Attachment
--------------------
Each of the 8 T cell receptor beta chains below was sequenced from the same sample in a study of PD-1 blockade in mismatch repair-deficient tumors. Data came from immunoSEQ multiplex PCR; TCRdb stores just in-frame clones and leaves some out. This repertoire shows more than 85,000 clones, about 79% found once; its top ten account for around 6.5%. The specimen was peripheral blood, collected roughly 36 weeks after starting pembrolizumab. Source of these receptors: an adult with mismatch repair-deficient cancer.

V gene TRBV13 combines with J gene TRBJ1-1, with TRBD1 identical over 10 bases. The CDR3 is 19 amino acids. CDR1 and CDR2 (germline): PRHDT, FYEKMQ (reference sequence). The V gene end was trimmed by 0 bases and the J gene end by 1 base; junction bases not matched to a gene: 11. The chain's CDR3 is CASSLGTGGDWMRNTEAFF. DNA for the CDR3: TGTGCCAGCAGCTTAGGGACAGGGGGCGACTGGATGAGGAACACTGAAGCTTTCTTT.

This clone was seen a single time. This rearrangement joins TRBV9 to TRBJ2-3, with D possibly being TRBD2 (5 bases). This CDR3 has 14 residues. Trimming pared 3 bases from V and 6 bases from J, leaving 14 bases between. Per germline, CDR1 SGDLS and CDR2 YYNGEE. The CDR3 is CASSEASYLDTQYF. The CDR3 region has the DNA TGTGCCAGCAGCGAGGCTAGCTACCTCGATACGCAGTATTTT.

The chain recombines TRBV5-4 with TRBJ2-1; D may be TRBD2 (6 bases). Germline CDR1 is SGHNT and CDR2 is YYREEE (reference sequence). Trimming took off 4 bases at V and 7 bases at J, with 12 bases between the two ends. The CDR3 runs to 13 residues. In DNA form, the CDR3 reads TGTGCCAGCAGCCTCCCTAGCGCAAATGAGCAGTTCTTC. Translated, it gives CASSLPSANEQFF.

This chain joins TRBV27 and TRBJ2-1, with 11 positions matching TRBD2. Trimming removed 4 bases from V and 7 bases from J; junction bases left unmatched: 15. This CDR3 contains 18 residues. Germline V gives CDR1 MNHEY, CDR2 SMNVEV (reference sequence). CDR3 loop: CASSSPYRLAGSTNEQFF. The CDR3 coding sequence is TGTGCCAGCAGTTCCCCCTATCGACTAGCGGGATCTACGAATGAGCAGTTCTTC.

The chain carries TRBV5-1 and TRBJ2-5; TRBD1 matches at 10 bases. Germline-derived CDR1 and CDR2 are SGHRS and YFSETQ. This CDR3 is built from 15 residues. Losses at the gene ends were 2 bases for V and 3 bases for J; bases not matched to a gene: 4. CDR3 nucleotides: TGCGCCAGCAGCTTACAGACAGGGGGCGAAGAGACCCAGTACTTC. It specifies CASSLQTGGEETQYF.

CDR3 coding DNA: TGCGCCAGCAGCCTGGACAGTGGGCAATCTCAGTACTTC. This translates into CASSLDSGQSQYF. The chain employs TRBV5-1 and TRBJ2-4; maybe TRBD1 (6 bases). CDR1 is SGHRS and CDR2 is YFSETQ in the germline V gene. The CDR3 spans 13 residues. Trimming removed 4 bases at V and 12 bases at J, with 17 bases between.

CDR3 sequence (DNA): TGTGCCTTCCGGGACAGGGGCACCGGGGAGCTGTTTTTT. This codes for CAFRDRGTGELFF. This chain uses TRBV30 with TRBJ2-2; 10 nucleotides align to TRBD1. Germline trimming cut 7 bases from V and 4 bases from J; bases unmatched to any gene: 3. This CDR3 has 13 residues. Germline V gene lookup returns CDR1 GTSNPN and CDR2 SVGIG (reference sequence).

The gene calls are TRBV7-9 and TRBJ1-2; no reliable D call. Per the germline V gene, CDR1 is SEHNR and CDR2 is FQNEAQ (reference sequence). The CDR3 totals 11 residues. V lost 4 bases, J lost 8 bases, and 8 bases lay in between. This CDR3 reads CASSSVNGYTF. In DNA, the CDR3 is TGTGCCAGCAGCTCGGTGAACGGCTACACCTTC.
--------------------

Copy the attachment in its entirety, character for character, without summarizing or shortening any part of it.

Each of the 8 T cell receptor beta chains below was sequenced from the same sample in a study of PD-1 blockade in mismatch repair-deficient tumors. Data came from immunoSEQ multiplex PCR; TCRdb stores just in-frame clones and leaves some out. This repertoire shows more than 85,000 clones, about 79% found once; its top ten account for around 6.5%. The specimen was peripheral blood, collected roughly 36 weeks after starting pembrolizumab. Source of these receptors: an adult with mismatch repair-deficient cancer.

V gene TRBV13 combines with J gene TRBJ1-1, with TRBD1 identical over 10 bases. The CDR3 is 19 amino acids. CDR1 and CDR2 (germline): PRHDT, FYEKMQ (reference sequence). The V gene end was trimmed by 0 bases and the J gene end by 1 base; junction bases not matched to a gene: 11. The chain's CDR3 is CASSLGTGGDWMRNTEAFF. DNA for the CDR3: TGTGCCAGCAGCTTAGGGACAGGGGGCGACTGGATGAGGAACACTGAAGCTTTCTTT.

This clone was seen a single time. This rearrangement joins TRBV9 to TRBJ2-3, with D possibly being TRBD2 (5 bases). This CDR3 has 14 residues. Trimming pared 3 bases from V and 6 bases from J, leaving 14 bases between. Per germline, CDR1 SGDLS and CDR2 YYNGEE. The CDR3 is CASSEASYLDTQYF. The CDR3 region has the DNA TGTGCCAGCAGCGAGGCTAGCTACCTCGATACGCAGTATTTT.

The chain recombines TRBV5-4 with TRBJ2-1; D may be TRBD2 (6 bases). Germline CDR1 is SGHNT and CDR2 is YYREEE (reference sequence). Trimming took off 4 bases at V and 7 bases at J, with 12 bases between the two ends. The CDR3 runs to 13 residues. In DNA form, the CDR3 reads TGTGCCAGCAGCCTCCCTAGCGCAAATGAGCAGTTCTTC. Translated, it gives CASSLPSANEQFF.

This chain joins TRBV27 and TRBJ2-1, with 11 positions matching TRBD2. Trimming removed 4 bases from V and 7 bases from J; junction bases left unmatched: 15. This CDR3 contains 18 residues. Germline V gives CDR1 MNHEY, CDR2 SMNVEV (reference sequence). CDR3 loop: CASSSPYRLAGSTNEQFF. The CDR3 coding sequence is TGTGCCAGCAGTTCCCCCTATCGACTAGCGGGATCTACGAATGAGCAGTTCTTC.

The chain carries TRBV5-1 and TRBJ2-5; TRBD1 matches at 10 bases. Germline-derived CDR1 and CDR2 are SGHRS and YFSETQ. This CDR3 is built from 15 residues. Losses at the gene ends were 2 bases for V and 3 bases for J; bases not matched to a gene: 4. CDR3 nucleotides: TGCGCCAGCAGCTTACAGACAGGGGGCGAAGAGACCCAGTACTTC. It specifies CASSLQTGGEETQYF.

CDR3 coding DNA: TGCGCCAGCAGCCTGGACAGTGGGCAATCTCAGTACTTC. This translates into CASSLDSGQSQYF. The chain employs TRBV5-1 and TRBJ2-4; maybe TRBD1 (6 bases). CDR1 is SGHRS and CDR2 is YFSETQ in the germline V gene. The CDR3 spans 13 residues. Trimming removed 4 bases at V and 12 bases at J, with 17 bases between.

CDR3 sequence (DNA): TGTGCCTTCCGGGACAGGGGCACCGGGGAGCTGTTTTTT. This codes for CAFRDRGTGELFF. This chain uses TRBV30 with TRBJ2-2; 10 nucleotides align to TRBD1. Germline trimming cut 7 bases from V and 4 bases from J; bases unmatched to any gene: 3. This CDR3 has 13 residues. Germline V gene lookup returns CDR1 GTSNPN and CDR2 SVGIG (reference sequence).

The gene calls are TRBV7-9 and TRBJ1-2; no reliable D call. Per the germline V gene, CDR1 is SEHNR and CDR2 is FQNEAQ (reference sequence). The CDR3 totals 11 residues. V lost 4 bases, J lost 8 bases, and 8 bases lay in between. This CDR3 reads CASSSVNGYTF. In DNA, the CDR3 is TGTGCCAGCAGCTCGGTGAACGGCTACACCTTC.